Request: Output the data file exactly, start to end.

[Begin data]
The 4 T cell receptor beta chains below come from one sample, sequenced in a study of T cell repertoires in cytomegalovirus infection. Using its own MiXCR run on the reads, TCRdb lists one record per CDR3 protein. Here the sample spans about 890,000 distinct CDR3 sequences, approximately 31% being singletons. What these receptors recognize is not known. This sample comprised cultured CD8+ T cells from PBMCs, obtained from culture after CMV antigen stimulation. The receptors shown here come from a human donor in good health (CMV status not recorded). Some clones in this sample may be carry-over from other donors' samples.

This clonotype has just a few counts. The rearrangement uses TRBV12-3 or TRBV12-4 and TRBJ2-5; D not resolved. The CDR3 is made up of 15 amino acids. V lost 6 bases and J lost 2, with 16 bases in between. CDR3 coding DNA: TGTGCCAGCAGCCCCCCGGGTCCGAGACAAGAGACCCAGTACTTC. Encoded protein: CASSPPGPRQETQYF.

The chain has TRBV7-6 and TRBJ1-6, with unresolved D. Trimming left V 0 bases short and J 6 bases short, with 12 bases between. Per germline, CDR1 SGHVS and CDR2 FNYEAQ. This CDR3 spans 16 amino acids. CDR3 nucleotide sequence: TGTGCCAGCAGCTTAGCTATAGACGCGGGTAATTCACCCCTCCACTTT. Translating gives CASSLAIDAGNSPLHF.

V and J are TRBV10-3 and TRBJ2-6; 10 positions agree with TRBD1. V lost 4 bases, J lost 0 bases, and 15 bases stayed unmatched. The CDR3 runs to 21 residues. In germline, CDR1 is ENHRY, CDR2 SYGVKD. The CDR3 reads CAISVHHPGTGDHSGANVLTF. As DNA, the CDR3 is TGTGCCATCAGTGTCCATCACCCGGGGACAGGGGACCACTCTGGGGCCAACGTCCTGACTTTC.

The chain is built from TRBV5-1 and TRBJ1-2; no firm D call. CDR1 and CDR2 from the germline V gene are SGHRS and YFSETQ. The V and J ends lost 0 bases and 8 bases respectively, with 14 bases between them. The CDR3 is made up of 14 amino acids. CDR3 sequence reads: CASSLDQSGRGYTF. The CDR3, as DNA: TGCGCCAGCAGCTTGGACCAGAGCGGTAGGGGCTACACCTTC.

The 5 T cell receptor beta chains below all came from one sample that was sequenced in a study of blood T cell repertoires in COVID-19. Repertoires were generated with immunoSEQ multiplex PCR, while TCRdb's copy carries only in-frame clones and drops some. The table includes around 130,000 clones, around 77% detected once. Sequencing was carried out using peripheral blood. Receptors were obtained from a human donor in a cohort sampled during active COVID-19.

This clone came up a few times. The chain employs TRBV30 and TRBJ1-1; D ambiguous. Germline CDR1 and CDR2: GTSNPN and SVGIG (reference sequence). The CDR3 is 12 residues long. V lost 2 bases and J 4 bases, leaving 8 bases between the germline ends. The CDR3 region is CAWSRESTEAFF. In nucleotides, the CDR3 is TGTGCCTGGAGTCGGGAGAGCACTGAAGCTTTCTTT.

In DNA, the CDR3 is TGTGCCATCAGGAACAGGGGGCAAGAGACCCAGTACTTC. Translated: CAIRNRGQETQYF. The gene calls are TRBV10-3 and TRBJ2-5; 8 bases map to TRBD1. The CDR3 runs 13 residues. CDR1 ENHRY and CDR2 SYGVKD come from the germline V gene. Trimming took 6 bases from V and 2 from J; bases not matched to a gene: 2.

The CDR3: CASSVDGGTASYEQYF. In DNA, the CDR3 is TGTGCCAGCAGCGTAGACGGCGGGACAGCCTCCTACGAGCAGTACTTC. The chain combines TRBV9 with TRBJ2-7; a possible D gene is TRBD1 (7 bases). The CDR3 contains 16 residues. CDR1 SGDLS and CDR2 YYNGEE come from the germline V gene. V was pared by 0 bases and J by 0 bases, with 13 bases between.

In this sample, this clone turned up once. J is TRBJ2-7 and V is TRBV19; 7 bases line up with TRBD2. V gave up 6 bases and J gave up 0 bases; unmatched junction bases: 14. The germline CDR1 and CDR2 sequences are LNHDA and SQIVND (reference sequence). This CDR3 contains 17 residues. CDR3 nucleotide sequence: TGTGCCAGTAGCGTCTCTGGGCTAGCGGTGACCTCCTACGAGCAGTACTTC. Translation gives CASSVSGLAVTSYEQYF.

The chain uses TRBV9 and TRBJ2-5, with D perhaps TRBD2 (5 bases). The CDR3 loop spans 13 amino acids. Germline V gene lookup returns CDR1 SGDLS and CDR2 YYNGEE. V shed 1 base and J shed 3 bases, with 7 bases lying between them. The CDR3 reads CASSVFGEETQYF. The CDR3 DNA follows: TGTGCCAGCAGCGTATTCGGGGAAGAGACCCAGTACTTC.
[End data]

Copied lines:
The 4 T cell receptor beta chains below come from one sample, sequenced in a study of T cell repertoires in cytomegalovirus infection. Using its own MiXCR run on the reads, TCRdb lists one record per CDR3 protein. Here the sample spans about 890,000 distinct CDR3 sequences, approximately 31% being singletons. What these receptors recognize is not known. This sample comprised cultured CD8+ T cells from PBMCs, obtained from culture after CMV antigen stimulation. The receptors shown here come from a human donor in good health (CMV status not recorded). Some clones in this sample may be carry-over from other donors' samples.

This clonotype has just a few counts. The rearrangement uses TRBV12-3 or TRBV12-4 and TRBJ2-5; D not resolved. The CDR3 is made up of 15 amino acids. V lost 6 bases and J lost 2, with 16 bases in between. CDR3 coding DNA: TGTGCCAGCAGCCCCCCGGGTCCGAGACAAGAGACCCAGTACTTC. Encoded protein: CASSPPGPRQETQYF.

The chain has TRBV7-6 and TRBJ1-6, with unresolved D. Trimming left V 0 bases short and J 6 bases short, with 12 bases between. Per germline, CDR1 SGHVS and CDR2 FNYEAQ. This CDR3 spans 16 amino acids. CDR3 nucleotide sequence: TGTGCCAGCAGCTTAGCTATAGACGCGGGTAATTCACCCCTCCACTTT. Translating gives CASSLAIDAGNSPLHF.

V and J are TRBV10-3 and TRBJ2-6; 10 positions agree with TRBD1. V lost 4 bases, J lost 0 bases, and 15 bases stayed unmatched. The CDR3 runs to 21 residues. In germline, CDR1 is ENHRY, CDR2 SYGVKD. The CDR3 reads CAISVHHPGTGDHSGANVLTF. As DNA, the CDR3 is TGTGCCATCAGTGTCCATCACCCGGGGACAGGGGACCACTCTGGGGCCAACGTCCTGACTTTC.

The chain is built from TRBV5-1 and TRBJ1-2; no firm D call. CDR1 and CDR2 from the germline V gene are SGHRS and YFSETQ. The V and J ends lost 0 bases and 8 bases respectively, with 14 bases between them. The CDR3 is made up of 14 amino acids. CDR3 sequence reads: CASSLDQSGRGYTF. The CDR3, as DNA: TGCGCCAGCAGCTTGGACCAGAGCGGTAGGGGCTACACCTTC.

The 5 T cell receptor beta chains below all came from one sample that was sequenced in a study of blood T cell repertoires in COVID-19. Repertoires were generated with immunoSEQ multiplex PCR, while TCRdb's copy carries only in-frame clones and drops some. The table includes around 130,000 clones, around 77% detected once. Sequencing was carried out using peripheral blood. Receptors were obtained from a human donor in a cohort sampled during active COVID-19.

This clone came up a few times. The chain employs TRBV30 and TRBJ1-1; D ambiguous. Germline CDR1 and CDR2: GTSNPN and SVGIG (reference sequence). The CDR3 is 12 residues long. V lost 2 bases and J 4 bases, leaving 8 bases between the germline ends. The CDR3 region is CAWSRESTEAFF. In nucleotides, the CDR3 is TGTGCCTGGAGTCGGGAGAGCACTGAAGCTTTCTTT.

In DNA, the CDR3 is TGTGCCATCAGGAACAGGGGGCAAGAGACCCAGTACTTC. Translated: CAIRNRGQETQYF. The gene calls are TRBV10-3 and TRBJ2-5; 8 bases map to TRBD1. The CDR3 runs 13 residues. CDR1 ENHRY and CDR2 SYGVKD come from the germline V gene. Trimming took 6 bases from V and 2 from J; bases not matched to a gene: 2.

The CDR3: CASSVDGGTASYEQYF. In DNA, the CDR3 is TGTGCCAGCAGCGTAGACGGCGGGACAGCCTCCTACGAGCAGTACTTC. The chain combines TRBV9 with TRBJ2-7; a possible D gene is TRBD1 (7 bases). The CDR3 contains 16 residues. CDR1 SGDLS and CDR2 YYNGEE come from the germline V gene. V was pared by 0 bases and J by 0 bases, with 13 bases between.

In this sample, this clone turned up once. J is TRBJ2-7 and V is TRBV19; 7 bases line up with TRBD2. V gave up 6 bases and J gave up 0 bases; unmatched junction bases: 14. The germline CDR1 and CDR2 sequences are LNHDA and SQIVND (reference sequence). This CDR3 contains 17 residues. CDR3 nucleotide sequence: TGTGCCAGTAGCGTCTCTGGGCTAGCGGTGACCTCCTACGAGCAGTACTTC. Translation gives CASSVSGLAVTSYEQYF.

The chain uses TRBV9 and TRBJ2-5, with D perhaps TRBD2 (5 bases). The CDR3 loop spans 13 amino acids. Germline V gene lookup returns CDR1 SGDLS and CDR2 YYNGEE. V shed 1 base and J shed 3 bases, with 7 bases lying between them. The CDR3 reads CASSVFGEETQYF. The CDR3 DNA follows: TGTGCCAGCAGCGTATTCGGGGAAGAGACCCAGTACTTC.